"The FCC is on course to eliminate net neutrality guided by a record corrupted by hundreds of thousands of filings with stolen identities", Rosenworcel said. Sign up for the free Good Morning Silicon Valley newsletter.
Blumenthal and Hassan were joined by Senators Jeanne Shaheen (D-NH), Sherrod Brown (D-OH), Bernie Sanders (D-VT), Ed Markey (D-MA), Catherine Cortez Masto (D-NV), Sheldon Whitehouse (D-RI), Tammy Duckworth (D-IL), Michael Bennet (D-CO), Richard Blumenthal (D-CT), Elizabeth Warren (D-MA), Gary Peters (D-MI), Patty Murray (D-WA), Amy Klobuchar (D-MN), Ron Wyden (D-OR), Tammy Baldwin (D-WI), Mazie Hirono (D-HI), Chuck Schumer (D-NY), Jack Reed (D-RI), Ben Cardin (D-MD), Dianne Feinstein (D-CA), Mark Warner (D-VA), Jeff Merkley (D-OR), Tim Kaine (D-VA), Kirsten Gillibrand (D-NY), Angus King (I-ME), Al Franken (D-MN), and Cory Booker (D-NJ). The Democratic commissioners are against Pai's plan to roll back net neutrality rules.
With the FCC set to vote on chairman Ajit Pai's plan to kill neutrality in just over a week, a diverse coalition-ranging from consumer protection organizations to progressive lawmakers to Harvard professors-is denouncing the FCC's proposals and scheduling nationwide protests to combat the agency's move to let massive telecom companies "cash in on the internet" at the expense of consumers.
Reached by email, an FCC spokesperson said there would be "no comment" regarding the inspector general's offer and instead attacked Schneiderman's investigation, claiming its only goal is to delay the December 14th vote to repeal the Obama-era net neutrality rules-which the FCC refers to as "restoring Internet freedom".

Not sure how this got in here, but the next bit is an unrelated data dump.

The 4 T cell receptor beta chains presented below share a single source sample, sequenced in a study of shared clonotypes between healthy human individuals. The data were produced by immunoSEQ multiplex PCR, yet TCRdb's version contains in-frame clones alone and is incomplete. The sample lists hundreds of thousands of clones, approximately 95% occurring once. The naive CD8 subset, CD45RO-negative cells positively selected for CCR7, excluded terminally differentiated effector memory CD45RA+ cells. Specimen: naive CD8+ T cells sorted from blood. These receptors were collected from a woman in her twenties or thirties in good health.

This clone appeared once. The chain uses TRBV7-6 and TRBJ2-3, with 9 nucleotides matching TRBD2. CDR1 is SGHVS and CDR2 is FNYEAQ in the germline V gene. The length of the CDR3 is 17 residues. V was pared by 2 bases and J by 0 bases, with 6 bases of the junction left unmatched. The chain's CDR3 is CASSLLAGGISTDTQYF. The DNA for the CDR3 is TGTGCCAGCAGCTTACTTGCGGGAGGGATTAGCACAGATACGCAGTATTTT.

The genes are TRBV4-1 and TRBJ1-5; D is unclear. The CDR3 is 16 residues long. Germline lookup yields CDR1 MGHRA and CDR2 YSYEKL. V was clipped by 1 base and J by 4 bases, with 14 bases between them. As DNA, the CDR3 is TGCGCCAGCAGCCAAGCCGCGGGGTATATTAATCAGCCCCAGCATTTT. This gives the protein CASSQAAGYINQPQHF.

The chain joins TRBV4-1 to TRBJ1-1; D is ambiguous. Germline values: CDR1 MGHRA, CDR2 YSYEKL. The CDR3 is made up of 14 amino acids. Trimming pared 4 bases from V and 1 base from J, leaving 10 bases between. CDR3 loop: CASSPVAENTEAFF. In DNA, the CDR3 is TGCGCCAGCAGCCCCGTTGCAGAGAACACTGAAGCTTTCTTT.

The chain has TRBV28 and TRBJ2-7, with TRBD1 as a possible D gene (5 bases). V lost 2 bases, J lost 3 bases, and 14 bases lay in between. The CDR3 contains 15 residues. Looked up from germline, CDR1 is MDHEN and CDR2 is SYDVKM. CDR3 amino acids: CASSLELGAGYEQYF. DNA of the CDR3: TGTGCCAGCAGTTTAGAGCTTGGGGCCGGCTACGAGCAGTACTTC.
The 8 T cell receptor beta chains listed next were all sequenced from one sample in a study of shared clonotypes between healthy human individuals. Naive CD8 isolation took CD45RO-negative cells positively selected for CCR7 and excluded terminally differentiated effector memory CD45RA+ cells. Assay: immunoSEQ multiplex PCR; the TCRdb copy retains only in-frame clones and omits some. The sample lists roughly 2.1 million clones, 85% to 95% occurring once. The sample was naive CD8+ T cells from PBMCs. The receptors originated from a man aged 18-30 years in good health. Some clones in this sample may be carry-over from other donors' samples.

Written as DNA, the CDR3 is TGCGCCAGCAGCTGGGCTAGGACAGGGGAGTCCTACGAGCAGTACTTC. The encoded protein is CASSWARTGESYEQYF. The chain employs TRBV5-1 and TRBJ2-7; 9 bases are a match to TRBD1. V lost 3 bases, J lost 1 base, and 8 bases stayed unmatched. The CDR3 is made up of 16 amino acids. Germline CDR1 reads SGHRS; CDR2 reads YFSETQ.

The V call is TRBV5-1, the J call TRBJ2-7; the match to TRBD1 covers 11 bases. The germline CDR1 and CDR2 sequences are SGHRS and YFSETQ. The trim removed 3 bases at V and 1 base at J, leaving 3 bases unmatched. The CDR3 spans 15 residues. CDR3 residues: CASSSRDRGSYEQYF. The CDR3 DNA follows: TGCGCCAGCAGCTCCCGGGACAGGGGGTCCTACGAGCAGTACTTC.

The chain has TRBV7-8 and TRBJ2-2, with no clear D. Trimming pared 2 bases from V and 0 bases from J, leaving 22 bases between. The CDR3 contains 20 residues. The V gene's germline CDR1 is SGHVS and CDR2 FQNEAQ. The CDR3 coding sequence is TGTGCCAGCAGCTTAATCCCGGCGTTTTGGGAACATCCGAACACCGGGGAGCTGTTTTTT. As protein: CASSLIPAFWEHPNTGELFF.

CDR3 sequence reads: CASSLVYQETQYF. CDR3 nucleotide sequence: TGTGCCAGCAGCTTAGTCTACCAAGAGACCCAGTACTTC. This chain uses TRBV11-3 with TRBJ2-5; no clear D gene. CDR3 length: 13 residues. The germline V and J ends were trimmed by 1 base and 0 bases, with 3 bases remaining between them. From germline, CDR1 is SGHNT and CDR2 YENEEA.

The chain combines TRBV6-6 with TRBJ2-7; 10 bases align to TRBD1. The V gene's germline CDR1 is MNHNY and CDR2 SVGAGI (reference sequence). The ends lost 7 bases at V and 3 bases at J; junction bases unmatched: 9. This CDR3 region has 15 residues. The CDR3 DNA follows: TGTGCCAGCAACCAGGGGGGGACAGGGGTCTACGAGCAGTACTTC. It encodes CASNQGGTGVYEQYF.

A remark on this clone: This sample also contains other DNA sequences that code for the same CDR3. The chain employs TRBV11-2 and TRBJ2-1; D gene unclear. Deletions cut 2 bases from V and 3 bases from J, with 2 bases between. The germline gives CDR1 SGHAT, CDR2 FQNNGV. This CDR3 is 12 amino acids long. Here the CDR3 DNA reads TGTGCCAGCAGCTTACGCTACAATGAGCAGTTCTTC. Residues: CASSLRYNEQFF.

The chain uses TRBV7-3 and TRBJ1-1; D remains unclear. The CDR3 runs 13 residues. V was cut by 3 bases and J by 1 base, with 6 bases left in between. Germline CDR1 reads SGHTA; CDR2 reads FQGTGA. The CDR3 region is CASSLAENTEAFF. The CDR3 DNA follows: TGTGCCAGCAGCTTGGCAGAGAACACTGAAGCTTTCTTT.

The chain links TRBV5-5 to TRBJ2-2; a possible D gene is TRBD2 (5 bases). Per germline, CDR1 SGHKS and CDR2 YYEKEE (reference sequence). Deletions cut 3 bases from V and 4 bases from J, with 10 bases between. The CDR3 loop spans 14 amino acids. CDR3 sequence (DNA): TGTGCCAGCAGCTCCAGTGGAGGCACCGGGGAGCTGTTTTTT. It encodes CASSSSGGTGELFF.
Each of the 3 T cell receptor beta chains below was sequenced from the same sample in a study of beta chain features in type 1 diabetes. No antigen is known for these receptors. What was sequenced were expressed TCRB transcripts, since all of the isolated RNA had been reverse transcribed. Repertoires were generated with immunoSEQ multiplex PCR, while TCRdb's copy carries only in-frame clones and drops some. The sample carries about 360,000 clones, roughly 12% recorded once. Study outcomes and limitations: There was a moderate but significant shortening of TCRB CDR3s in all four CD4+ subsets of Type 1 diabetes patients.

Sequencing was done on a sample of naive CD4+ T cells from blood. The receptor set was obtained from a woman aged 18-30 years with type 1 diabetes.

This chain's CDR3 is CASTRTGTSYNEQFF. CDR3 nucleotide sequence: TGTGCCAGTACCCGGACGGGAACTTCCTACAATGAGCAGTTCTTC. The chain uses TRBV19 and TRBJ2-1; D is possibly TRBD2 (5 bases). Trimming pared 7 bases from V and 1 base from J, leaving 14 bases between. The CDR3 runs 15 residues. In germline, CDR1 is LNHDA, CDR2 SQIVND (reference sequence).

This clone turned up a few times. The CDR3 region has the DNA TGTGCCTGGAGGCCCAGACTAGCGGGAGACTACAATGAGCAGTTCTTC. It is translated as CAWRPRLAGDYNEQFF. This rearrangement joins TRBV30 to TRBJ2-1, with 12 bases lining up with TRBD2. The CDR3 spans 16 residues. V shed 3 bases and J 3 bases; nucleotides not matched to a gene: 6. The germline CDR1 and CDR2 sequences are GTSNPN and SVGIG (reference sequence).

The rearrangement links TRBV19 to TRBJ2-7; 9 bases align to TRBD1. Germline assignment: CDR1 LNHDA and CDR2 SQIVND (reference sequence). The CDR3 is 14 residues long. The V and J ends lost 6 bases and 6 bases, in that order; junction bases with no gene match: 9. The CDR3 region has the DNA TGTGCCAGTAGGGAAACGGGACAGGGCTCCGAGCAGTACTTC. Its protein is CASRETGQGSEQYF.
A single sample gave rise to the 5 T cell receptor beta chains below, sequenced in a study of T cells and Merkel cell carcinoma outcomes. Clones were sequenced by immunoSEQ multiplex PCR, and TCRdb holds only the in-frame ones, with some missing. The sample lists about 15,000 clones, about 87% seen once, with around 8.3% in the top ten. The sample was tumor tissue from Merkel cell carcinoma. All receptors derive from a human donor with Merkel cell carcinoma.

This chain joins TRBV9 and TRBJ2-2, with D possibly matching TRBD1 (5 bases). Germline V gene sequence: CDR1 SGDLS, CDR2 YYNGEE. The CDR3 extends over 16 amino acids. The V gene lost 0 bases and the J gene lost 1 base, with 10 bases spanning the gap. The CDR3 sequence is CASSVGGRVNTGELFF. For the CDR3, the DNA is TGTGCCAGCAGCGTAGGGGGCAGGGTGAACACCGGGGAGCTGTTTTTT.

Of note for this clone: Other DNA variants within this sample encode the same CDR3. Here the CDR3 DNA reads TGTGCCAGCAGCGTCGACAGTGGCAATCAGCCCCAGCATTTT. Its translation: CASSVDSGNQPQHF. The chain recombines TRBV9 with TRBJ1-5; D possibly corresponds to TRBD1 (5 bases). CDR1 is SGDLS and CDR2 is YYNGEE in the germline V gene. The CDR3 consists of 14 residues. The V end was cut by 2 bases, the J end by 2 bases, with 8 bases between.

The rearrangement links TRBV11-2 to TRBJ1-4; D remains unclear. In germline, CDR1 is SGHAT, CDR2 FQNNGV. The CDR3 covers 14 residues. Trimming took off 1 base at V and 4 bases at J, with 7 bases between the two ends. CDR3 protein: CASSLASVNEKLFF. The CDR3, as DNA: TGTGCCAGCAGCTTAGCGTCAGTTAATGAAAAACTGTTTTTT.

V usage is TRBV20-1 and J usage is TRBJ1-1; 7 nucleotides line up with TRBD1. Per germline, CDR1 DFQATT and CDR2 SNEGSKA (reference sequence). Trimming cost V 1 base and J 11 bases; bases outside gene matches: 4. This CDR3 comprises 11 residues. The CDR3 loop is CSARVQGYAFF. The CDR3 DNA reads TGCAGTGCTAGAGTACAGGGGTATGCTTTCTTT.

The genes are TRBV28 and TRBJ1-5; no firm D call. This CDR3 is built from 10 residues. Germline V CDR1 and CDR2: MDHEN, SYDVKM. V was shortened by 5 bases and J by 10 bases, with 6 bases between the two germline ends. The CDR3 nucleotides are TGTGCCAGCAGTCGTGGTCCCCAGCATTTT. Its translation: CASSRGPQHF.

Twenty-eight US senators, including Charles Schumer and Kirsten Gillibrand, also sent a letter to Pai Monday urging him to postpone the vote in light of the investigation. Pai, who was appointed by Trump to lead the FCC, has argued that "these heavy-handed regulations" restrict internet service providers and make it harder for providers to build out their networks, he said in a statement last month. "The FCC has held zero public hearings".
The FCC does not require commenters to verify their identity, and features on the FCC website allow multiple comments to be uploaded from the same computer at once. The FCC's official response is name calling. Further, Schneiderman notes that 50,000 consumer complaints are missing from the FCC record. "Anyone else see the irony?" Schneiderman said it's a more "mixed bag" now.
When SiliconBeat asked Rep. Anna Eshoo, who represents part of Silicon Valley, whether she has received a lot of feedback on this issue from her constituents, she replied, "oh my goodness, yes". According to the sources, Chairman Pai's staff had expressed concern that any attempt to block fraudulent comments would result in accusations that Pai was trying to censor net neutrality advocates.
Jessica Rosenworcel, one of two Democratic commissioners now on the FCC, also called for the vote to be delayed pending a full investigation. "The FCC chairman and his staff have responded by stonewalling".